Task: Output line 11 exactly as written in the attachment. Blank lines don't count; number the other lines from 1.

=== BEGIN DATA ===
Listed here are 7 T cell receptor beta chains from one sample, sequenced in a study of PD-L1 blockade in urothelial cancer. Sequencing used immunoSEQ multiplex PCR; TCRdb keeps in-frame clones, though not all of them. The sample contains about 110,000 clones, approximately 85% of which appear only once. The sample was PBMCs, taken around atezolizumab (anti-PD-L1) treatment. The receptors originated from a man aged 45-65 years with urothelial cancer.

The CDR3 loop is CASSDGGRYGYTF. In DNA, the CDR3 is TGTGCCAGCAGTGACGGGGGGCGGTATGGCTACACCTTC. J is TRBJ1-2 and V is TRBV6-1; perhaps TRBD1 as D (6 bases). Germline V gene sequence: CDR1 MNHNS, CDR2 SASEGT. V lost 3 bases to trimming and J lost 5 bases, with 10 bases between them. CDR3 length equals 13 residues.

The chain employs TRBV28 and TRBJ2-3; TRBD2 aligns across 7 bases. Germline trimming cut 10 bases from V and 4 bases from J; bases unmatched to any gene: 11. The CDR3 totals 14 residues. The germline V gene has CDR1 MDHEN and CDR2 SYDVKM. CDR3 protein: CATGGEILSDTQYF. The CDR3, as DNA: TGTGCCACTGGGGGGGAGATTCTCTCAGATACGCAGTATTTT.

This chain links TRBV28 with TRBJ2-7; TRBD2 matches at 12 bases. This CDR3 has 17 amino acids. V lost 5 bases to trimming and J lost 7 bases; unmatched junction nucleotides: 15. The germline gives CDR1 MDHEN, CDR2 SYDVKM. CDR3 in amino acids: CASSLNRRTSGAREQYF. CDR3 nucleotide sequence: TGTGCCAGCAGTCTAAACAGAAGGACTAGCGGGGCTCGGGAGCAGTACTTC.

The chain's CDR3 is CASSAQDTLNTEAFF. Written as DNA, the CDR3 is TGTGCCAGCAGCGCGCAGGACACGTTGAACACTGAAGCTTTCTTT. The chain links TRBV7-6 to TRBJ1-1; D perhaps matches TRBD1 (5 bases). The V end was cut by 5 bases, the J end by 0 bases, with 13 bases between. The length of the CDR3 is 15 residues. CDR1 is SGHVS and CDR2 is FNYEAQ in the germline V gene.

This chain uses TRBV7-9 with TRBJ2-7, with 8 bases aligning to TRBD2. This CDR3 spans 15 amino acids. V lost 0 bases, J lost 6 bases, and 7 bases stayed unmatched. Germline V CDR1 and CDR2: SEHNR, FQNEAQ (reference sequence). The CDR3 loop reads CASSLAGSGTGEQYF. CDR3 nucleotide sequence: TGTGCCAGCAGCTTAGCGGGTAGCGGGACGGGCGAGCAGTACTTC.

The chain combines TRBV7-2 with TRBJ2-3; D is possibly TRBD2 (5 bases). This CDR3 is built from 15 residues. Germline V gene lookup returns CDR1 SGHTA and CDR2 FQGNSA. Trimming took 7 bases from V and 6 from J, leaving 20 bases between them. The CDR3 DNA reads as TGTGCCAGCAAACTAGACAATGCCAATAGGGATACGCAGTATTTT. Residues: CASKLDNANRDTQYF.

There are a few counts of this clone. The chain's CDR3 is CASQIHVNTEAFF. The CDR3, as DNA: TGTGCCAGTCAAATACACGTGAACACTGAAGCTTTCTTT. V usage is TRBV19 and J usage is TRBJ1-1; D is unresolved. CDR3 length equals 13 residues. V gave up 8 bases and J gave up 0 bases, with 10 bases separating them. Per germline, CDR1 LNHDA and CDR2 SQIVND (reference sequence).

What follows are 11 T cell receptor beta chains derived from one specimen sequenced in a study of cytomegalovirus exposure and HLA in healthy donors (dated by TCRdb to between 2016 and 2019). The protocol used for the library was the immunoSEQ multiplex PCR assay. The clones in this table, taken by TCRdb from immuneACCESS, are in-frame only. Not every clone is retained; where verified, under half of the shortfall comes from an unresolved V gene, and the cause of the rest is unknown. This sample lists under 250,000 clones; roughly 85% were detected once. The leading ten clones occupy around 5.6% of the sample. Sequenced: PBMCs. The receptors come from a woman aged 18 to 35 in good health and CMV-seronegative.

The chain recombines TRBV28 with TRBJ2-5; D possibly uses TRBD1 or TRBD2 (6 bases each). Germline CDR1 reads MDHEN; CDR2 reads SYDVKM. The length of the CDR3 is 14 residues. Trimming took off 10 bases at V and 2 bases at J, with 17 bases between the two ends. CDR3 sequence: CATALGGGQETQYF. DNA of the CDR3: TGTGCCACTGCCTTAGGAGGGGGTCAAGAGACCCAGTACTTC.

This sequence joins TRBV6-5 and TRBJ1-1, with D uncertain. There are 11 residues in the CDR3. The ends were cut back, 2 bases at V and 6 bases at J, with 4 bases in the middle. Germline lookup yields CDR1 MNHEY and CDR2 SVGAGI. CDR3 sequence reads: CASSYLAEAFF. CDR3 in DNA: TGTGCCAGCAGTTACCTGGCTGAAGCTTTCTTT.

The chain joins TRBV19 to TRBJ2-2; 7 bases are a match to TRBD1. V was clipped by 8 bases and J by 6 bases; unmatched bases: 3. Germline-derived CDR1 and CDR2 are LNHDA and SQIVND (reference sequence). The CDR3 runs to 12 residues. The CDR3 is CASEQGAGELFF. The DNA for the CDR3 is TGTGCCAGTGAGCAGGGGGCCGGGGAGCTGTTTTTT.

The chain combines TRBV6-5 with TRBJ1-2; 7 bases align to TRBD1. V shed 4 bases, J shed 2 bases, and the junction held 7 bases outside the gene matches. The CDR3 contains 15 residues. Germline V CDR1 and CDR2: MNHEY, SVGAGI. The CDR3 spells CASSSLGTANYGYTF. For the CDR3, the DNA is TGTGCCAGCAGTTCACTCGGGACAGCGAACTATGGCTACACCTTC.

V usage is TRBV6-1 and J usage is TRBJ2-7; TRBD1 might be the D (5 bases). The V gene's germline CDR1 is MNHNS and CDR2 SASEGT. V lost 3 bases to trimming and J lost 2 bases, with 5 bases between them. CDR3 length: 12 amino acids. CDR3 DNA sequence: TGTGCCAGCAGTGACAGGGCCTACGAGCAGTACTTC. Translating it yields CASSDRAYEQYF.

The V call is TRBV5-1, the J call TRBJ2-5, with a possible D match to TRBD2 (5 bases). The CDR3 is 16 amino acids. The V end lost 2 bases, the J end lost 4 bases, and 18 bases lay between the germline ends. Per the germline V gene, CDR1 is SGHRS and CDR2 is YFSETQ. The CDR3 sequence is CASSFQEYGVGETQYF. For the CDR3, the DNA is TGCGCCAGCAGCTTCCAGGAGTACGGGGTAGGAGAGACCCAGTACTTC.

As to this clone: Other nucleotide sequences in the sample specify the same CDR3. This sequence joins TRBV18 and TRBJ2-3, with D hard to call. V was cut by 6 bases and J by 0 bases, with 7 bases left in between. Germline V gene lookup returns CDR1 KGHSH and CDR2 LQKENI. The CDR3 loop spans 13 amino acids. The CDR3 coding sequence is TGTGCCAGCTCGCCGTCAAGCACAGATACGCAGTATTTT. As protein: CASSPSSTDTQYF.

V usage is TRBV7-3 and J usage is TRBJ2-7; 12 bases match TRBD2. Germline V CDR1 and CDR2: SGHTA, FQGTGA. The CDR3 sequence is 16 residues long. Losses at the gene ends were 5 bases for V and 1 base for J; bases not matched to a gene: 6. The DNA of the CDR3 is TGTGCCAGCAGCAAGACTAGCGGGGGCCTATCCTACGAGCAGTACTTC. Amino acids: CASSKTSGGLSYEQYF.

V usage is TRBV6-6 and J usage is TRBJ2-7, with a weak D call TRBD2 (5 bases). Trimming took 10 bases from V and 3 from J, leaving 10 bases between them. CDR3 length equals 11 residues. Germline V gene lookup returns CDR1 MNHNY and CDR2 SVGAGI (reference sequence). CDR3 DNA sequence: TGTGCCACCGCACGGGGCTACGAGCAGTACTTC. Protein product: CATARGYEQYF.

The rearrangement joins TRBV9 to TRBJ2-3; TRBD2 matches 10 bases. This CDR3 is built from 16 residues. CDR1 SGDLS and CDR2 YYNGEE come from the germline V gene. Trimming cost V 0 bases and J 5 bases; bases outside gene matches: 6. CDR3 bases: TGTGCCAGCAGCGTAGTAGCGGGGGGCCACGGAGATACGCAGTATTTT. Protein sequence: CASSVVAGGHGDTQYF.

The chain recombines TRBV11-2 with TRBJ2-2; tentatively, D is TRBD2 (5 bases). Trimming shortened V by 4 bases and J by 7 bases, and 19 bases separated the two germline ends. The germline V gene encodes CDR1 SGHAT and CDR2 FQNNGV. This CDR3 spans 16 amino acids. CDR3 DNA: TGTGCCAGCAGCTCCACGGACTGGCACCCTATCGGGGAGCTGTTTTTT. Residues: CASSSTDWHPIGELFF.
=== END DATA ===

This sequence joins TRBV6-5 and TRBJ1-1, with D uncertain. There are 11 residues in the CDR3. The ends were cut back, 2 bases at V and 6 bases at J, with 4 bases in the middle. Germline lookup yields CDR1 MNHEY and CDR2 SVGAGI. CDR3 sequence reads: CASSYLAEAFF. CDR3 in DNA: TGTGCCAGCAGTTACCTGGCTGAAGCTTTCTTT.